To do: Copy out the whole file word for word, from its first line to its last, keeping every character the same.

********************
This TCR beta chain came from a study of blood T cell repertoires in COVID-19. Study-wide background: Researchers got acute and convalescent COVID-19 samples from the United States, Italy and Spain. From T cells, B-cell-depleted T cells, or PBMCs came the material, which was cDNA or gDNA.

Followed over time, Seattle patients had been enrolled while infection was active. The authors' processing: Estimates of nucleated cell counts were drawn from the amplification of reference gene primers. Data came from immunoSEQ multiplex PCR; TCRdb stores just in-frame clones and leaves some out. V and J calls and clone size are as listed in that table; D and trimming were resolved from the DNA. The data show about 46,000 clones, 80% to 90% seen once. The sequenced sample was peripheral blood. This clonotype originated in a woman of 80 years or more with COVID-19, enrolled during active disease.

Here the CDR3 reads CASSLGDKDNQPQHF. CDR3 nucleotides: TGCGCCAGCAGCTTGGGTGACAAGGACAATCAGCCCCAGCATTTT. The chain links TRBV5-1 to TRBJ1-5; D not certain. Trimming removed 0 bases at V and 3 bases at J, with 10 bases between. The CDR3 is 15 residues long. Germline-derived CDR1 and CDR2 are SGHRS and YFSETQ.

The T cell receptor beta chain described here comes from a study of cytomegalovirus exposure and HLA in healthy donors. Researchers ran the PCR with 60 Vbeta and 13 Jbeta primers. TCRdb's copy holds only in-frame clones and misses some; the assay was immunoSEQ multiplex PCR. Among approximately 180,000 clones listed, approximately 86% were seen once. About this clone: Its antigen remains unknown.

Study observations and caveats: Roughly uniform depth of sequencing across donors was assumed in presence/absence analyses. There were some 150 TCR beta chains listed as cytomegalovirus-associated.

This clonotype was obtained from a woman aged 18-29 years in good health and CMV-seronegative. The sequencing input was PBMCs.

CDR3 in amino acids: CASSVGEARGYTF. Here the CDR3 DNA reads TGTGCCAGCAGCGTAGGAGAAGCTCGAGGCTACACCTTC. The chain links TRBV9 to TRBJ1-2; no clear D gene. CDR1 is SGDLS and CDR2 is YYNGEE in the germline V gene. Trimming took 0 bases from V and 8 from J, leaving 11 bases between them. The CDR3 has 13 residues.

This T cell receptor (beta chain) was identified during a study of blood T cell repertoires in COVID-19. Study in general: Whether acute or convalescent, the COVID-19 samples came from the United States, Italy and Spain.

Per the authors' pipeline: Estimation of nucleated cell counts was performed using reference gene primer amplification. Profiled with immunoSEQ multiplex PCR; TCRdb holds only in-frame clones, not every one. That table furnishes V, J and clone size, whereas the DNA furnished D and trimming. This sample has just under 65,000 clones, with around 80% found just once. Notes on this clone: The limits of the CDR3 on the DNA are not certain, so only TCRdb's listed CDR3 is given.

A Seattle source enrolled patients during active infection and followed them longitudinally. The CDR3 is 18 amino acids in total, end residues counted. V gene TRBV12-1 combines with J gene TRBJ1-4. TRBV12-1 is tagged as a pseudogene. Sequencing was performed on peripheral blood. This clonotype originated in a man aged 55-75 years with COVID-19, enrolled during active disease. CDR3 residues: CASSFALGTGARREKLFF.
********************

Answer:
This TCR beta chain came from a study of blood T cell repertoires in COVID-19. Study-wide background: Researchers got acute and convalescent COVID-19 samples from the United States, Italy and Spain. From T cells, B-cell-depleted T cells, or PBMCs came the material, which was cDNA or gDNA.

Followed over time, Seattle patients had been enrolled while infection was active. The authors' processing: Estimates of nucleated cell counts were drawn from the amplification of reference gene primers. Data came from immunoSEQ multiplex PCR; TCRdb stores just in-frame clones and leaves some out. V and J calls and clone size are as listed in that table; D and trimming were resolved from the DNA. The data show about 46,000 clones, 80% to 90% seen once. The sequenced sample was peripheral blood. This clonotype originated in a woman of 80 years or more with COVID-19, enrolled during active disease.

Here the CDR3 reads CASSLGDKDNQPQHF. CDR3 nucleotides: TGCGCCAGCAGCTTGGGTGACAAGGACAATCAGCCCCAGCATTTT. The chain links TRBV5-1 to TRBJ1-5; D not certain. Trimming removed 0 bases at V and 3 bases at J, with 10 bases between. The CDR3 is 15 residues long. Germline-derived CDR1 and CDR2 are SGHRS and YFSETQ.

The T cell receptor beta chain described here comes from a study of cytomegalovirus exposure and HLA in healthy donors. Researchers ran the PCR with 60 Vbeta and 13 Jbeta primers. TCRdb's copy holds only in-frame clones and misses some; the assay was immunoSEQ multiplex PCR. Among approximately 180,000 clones listed, approximately 86% were seen once. About this clone: Its antigen remains unknown.

Study observations and caveats: Roughly uniform depth of sequencing across donors was assumed in presence/absence analyses. There were some 150 TCR beta chains listed as cytomegalovirus-associated.

This clonotype was obtained from a woman aged 18-29 years in good health and CMV-seronegative. The sequencing input was PBMCs.

CDR3 in amino acids: CASSVGEARGYTF. Here the CDR3 DNA reads TGTGCCAGCAGCGTAGGAGAAGCTCGAGGCTACACCTTC. The chain links TRBV9 to TRBJ1-2; no clear D gene. CDR1 is SGDLS and CDR2 is YYNGEE in the germline V gene. Trimming took 0 bases from V and 8 from J, leaving 11 bases between them. The CDR3 has 13 residues.

This T cell receptor (beta chain) was identified during a study of blood T cell repertoires in COVID-19. Study in general: Whether acute or convalescent, the COVID-19 samples came from the United States, Italy and Spain.

Per the authors' pipeline: Estimation of nucleated cell counts was performed using reference gene primer amplification. Profiled with immunoSEQ multiplex PCR; TCRdb holds only in-frame clones, not every one. That table furnishes V, J and clone size, whereas the DNA furnished D and trimming. This sample has just under 65,000 clones, with around 80% found just once. Notes on this clone: The limits of the CDR3 on the DNA are not certain, so only TCRdb's listed CDR3 is given.

A Seattle source enrolled patients during active infection and followed them longitudinally. The CDR3 is 18 amino acids in total, end residues counted. V gene TRBV12-1 combines with J gene TRBJ1-4. TRBV12-1 is tagged as a pseudogene. Sequencing was performed on peripheral blood. This clonotype originated in a man aged 55-75 years with COVID-19, enrolled during active disease. CDR3 residues: CASSFALGTGARREKLFF.